Police forces across the country are working together with partners, including Match Group, to tackle romance fraud, with a combination of awareness raising and enforcement activity, co-ordinated by the City of London Police.
The multi-agency campaign, running throughout October, aims to raise awareness of romance fraud and provide clear and unambiguous protection advice to the public, following a 26 percent rise in reports to Action Fraud in the last year.
As City of London Police this morning launches a national campaign ‘Operation Otello’ to tackle romance fraud, Dr Elisabeth Carter, Criminologist and Forensic Linguist at the University of Roehampton and contributor to the campaign, discusses the techniques scammers use to deceive their victims based on her research on the matter which is the first of its kind:
“For the first time, we have conducted a research into the use of linguistic techniques in communications between scammers and victims to reveal the tactics scammers use to extort money from their victims through romance fraud. What we found has reimagined what scam communication looks like: romance fraud is a long way from badly-written demands for money and has entered the realm of subtle psychological abuse. Our analysis formed the basis of the City of London Police campaign, which will run nationwide throughout October.
“Our study revealed that, far from being stupid or greedy, scam victims are actually subjected to psychological trickery and grooming much like those seen in coercive control, gaslighting and domestic violence and abuse. As more people go online to meet others and find love while Covid-19 social restrictions persist, it is vital the public knows of the warning signs of becoming the victim of a romance fraud.
“Scammers will make their victims feel compelled to protect them, through a sense of duty, compassion or guilt. They can do this by building up trust through having a long-term relationship with their victim, showing their own vulnerabilities, using plausible situations such as difficult life circumstances or health difficulties. Through being groomed by the scammer’s use of language, the victim will often offer money to the scammer without being asked, and when the scammer does ask for money it will be heavily disguised as a call for assistance, a reasonable request for a temporary loan, or an ordinary part of a relationship, so it does not cause alarm. This goes against the usual understandings and warnings about scams that concentrate on explicit demands for money from strangers.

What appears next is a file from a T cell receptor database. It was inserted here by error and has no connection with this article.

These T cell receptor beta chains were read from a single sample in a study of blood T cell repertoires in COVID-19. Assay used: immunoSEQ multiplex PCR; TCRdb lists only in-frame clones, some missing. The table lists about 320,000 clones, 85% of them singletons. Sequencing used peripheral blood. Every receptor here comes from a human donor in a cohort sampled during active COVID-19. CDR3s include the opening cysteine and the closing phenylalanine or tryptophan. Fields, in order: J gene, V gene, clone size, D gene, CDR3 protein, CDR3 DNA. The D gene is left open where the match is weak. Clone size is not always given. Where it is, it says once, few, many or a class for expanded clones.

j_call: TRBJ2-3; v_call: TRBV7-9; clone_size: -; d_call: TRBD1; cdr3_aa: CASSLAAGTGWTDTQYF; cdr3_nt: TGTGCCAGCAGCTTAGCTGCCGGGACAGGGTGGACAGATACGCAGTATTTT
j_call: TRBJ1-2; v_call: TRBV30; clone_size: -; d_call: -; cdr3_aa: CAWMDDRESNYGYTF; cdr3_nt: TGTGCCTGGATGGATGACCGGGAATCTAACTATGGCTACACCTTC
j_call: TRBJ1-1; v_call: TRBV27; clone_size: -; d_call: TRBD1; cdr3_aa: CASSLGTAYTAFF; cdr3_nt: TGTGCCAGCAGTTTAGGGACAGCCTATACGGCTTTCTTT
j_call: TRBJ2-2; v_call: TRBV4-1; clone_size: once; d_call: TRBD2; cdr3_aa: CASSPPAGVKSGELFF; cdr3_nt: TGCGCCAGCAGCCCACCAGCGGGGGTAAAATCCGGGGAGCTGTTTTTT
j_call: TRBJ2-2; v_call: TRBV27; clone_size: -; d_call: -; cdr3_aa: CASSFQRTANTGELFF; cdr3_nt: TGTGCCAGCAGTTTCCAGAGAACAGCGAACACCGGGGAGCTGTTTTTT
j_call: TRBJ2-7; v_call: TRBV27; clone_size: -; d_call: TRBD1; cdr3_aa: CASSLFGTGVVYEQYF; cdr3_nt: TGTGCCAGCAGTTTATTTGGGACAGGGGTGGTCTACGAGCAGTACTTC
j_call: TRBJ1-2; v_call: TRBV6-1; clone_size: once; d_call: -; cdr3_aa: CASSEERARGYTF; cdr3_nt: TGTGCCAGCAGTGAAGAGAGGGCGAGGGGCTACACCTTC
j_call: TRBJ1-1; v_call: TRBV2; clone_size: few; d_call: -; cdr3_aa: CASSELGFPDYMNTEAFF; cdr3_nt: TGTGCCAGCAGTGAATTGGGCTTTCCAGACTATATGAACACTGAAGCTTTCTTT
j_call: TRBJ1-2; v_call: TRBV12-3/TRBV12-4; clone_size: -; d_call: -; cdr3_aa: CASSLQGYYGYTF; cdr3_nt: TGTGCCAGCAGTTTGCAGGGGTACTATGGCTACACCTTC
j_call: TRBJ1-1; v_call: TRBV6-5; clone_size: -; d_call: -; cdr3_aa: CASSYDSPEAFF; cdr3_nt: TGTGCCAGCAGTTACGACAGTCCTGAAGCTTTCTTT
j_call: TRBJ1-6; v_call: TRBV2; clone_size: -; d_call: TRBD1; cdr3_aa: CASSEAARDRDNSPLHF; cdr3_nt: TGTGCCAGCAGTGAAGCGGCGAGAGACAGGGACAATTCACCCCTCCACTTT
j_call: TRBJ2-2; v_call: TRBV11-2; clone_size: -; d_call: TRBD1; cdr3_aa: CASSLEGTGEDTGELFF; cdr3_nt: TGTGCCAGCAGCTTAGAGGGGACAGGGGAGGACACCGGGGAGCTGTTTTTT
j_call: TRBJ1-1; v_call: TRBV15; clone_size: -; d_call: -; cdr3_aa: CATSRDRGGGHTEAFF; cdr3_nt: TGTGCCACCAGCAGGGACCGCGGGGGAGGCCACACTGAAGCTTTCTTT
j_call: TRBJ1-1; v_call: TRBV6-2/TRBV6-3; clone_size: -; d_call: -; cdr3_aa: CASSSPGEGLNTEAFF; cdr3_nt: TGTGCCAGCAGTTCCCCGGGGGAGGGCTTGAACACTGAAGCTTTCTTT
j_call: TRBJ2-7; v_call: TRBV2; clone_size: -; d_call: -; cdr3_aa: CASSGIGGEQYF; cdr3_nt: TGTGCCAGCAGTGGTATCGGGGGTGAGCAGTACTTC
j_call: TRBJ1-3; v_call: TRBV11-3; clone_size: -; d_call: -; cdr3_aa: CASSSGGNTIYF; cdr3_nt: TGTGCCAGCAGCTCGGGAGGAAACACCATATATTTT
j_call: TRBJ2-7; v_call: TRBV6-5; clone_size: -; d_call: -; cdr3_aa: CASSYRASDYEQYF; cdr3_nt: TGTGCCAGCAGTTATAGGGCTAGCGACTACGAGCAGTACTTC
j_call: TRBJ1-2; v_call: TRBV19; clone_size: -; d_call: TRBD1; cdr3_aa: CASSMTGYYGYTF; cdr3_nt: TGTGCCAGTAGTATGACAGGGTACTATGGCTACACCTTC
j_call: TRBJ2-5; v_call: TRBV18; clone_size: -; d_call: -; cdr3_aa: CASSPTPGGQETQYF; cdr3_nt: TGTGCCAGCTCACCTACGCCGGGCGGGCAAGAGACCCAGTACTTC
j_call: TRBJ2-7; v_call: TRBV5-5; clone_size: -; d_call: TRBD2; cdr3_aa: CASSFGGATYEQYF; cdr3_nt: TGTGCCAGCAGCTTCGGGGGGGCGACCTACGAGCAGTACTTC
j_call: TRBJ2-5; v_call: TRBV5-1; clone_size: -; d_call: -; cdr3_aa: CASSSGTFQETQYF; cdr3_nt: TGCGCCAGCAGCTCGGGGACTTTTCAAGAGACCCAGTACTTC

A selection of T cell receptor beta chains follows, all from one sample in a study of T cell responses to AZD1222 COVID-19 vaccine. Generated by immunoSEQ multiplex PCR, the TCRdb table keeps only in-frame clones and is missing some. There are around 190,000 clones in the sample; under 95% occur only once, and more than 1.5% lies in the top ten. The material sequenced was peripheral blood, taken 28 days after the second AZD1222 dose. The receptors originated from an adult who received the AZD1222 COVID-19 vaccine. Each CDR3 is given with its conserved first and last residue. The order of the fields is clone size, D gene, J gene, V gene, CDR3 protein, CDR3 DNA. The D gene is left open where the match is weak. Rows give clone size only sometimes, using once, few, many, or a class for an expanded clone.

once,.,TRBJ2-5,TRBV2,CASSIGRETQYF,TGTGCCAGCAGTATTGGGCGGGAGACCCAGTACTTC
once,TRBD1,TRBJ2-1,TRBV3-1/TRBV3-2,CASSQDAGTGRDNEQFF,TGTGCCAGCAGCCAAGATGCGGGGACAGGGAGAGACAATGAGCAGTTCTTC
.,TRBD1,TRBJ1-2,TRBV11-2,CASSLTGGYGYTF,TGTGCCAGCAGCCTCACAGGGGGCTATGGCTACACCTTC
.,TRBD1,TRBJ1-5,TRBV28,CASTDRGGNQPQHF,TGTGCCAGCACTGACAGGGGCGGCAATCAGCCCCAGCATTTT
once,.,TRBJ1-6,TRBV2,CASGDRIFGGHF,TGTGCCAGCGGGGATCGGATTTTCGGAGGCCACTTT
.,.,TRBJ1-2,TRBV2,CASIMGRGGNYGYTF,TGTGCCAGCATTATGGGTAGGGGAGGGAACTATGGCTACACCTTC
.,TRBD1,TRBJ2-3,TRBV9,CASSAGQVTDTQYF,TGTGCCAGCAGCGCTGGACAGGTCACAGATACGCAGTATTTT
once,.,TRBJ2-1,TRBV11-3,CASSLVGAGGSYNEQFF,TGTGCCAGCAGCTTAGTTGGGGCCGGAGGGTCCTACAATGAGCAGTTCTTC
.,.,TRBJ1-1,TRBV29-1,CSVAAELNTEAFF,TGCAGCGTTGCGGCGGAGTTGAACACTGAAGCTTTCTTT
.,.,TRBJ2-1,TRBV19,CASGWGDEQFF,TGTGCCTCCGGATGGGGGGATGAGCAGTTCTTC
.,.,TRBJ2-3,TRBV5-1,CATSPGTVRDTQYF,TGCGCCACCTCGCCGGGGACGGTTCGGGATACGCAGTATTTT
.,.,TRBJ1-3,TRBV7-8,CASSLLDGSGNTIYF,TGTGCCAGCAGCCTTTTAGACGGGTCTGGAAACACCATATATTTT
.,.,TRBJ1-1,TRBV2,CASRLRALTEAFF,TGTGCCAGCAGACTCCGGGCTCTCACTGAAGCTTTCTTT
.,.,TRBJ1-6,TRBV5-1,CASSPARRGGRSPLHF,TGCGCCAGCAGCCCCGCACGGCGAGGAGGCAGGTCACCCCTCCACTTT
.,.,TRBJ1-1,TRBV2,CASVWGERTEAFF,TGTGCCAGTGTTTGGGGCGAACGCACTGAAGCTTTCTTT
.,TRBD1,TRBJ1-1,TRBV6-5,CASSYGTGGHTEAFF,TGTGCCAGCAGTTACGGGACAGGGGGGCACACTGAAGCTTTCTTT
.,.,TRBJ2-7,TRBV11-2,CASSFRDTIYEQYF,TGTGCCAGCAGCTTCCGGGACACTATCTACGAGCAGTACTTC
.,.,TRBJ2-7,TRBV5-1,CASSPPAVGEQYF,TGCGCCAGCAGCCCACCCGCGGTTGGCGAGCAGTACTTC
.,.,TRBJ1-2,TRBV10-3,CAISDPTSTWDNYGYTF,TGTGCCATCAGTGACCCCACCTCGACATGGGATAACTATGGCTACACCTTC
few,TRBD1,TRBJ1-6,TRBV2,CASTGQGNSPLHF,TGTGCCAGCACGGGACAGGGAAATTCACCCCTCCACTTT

“Undoubtedly this makes it more difficult for victims to spot fraud, but even amidst the subtle linguistic trickery, it is still possible to be alert to warning signs. If the person you’re dating wants to keep your relationship private or warns you against talking to others about it, this is a sign that the relationship is not one you should be in. Do not send money, instead get advice from Action Fraud if you want to send money to someone you haven’t yet met, or if you are the only person who can help a person you love in a situation resolved by money.
“By knowing and understanding how romance scammers operate, we can help change the landscape of scam prevention and protection. Campaigns like the City of London Police are essential to alert the public to the subtle tactics that can be used in romance scams and stop perpetrators in their tracks.”
Details of the City of London Police campaign are available on https://www.actionfraud.police.uk/romancefraud.